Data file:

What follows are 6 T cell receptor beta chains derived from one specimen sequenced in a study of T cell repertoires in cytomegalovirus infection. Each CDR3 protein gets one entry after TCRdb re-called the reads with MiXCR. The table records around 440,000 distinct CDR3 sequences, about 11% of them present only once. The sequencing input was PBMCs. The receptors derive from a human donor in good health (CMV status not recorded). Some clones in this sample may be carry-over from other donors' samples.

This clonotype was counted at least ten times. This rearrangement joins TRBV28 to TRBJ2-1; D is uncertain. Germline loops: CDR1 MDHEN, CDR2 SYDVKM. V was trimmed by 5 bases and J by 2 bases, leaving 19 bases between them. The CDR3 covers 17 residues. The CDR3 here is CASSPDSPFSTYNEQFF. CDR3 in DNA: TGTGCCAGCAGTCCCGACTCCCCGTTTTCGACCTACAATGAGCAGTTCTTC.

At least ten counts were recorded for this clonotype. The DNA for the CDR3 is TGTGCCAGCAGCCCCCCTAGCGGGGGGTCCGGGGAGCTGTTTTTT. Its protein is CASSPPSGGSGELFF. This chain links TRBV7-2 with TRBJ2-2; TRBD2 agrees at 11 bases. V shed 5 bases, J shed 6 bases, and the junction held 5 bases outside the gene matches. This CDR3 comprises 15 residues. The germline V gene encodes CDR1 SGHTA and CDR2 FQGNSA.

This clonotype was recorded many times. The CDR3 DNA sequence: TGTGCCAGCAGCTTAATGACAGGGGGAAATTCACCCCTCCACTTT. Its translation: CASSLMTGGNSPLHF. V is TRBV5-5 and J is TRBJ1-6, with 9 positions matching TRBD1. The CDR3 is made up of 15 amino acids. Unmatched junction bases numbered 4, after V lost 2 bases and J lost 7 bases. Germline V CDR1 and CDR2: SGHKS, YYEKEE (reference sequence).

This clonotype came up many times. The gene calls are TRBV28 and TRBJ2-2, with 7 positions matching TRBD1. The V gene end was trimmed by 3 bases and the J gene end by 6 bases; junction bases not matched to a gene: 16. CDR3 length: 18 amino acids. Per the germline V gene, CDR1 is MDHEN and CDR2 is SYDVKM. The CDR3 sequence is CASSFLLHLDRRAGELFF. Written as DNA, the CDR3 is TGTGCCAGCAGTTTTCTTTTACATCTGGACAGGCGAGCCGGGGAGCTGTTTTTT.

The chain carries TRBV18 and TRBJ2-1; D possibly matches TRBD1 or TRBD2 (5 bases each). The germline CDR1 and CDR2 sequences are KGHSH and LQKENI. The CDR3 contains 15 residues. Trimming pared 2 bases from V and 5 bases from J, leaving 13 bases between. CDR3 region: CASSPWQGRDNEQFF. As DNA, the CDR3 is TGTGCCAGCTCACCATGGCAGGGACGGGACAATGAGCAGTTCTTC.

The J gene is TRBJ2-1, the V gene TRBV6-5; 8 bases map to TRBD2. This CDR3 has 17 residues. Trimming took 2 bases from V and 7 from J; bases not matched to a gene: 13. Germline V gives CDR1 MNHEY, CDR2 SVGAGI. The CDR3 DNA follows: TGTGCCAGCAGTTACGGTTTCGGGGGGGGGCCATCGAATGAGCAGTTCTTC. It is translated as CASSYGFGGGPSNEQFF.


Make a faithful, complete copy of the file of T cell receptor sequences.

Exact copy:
What follows are 6 T cell receptor beta chains derived from one specimen sequenced in a study of T cell repertoires in cytomegalovirus infection. Each CDR3 protein gets one entry after TCRdb re-called the reads with MiXCR. The table records around 440,000 distinct CDR3 sequences, about 11% of them present only once. The sequencing input was PBMCs. The receptors derive from a human donor in good health (CMV status not recorded). Some clones in this sample may be carry-over from other donors' samples.

This clonotype was counted at least ten times. This rearrangement joins TRBV28 to TRBJ2-1; D is uncertain. Germline loops: CDR1 MDHEN, CDR2 SYDVKM. V was trimmed by 5 bases and J by 2 bases, leaving 19 bases between them. The CDR3 covers 17 residues. The CDR3 here is CASSPDSPFSTYNEQFF. CDR3 in DNA: TGTGCCAGCAGTCCCGACTCCCCGTTTTCGACCTACAATGAGCAGTTCTTC.

At least ten counts were recorded for this clonotype. The DNA for the CDR3 is TGTGCCAGCAGCCCCCCTAGCGGGGGGTCCGGGGAGCTGTTTTTT. Its protein is CASSPPSGGSGELFF. This chain links TRBV7-2 with TRBJ2-2; TRBD2 agrees at 11 bases. V shed 5 bases, J shed 6 bases, and the junction held 5 bases outside the gene matches. This CDR3 comprises 15 residues. The germline V gene encodes CDR1 SGHTA and CDR2 FQGNSA.

This clonotype was recorded many times. The CDR3 DNA sequence: TGTGCCAGCAGCTTAATGACAGGGGGAAATTCACCCCTCCACTTT. Its translation: CASSLMTGGNSPLHF. V is TRBV5-5 and J is TRBJ1-6, with 9 positions matching TRBD1. The CDR3 is made up of 15 amino acids. Unmatched junction bases numbered 4, after V lost 2 bases and J lost 7 bases. Germline V CDR1 and CDR2: SGHKS, YYEKEE (reference sequence).

This clonotype came up many times. The gene calls are TRBV28 and TRBJ2-2, with 7 positions matching TRBD1. The V gene end was trimmed by 3 bases and the J gene end by 6 bases; junction bases not matched to a gene: 16. CDR3 length: 18 amino acids. Per the germline V gene, CDR1 is MDHEN and CDR2 is SYDVKM. The CDR3 sequence is CASSFLLHLDRRAGELFF. Written as DNA, the CDR3 is TGTGCCAGCAGTTTTCTTTTACATCTGGACAGGCGAGCCGGGGAGCTGTTTTTT.

The chain carries TRBV18 and TRBJ2-1; D possibly matches TRBD1 or TRBD2 (5 bases each). The germline CDR1 and CDR2 sequences are KGHSH and LQKENI. The CDR3 contains 15 residues. Trimming pared 2 bases from V and 5 bases from J, leaving 13 bases between. CDR3 region: CASSPWQGRDNEQFF. As DNA, the CDR3 is TGTGCCAGCTCACCATGGCAGGGACGGGACAATGAGCAGTTCTTC.

The J gene is TRBJ2-1, the V gene TRBV6-5; 8 bases map to TRBD2. This CDR3 has 17 residues. Trimming took 2 bases from V and 7 from J; bases not matched to a gene: 13. Germline V gives CDR1 MNHEY, CDR2 SVGAGI. The CDR3 DNA follows: TGTGCCAGCAGTTACGGTTTCGGGGGGGGGCCATCGAATGAGCAGTTCTTC. It is translated as CASSYGFGGGPSNEQFF.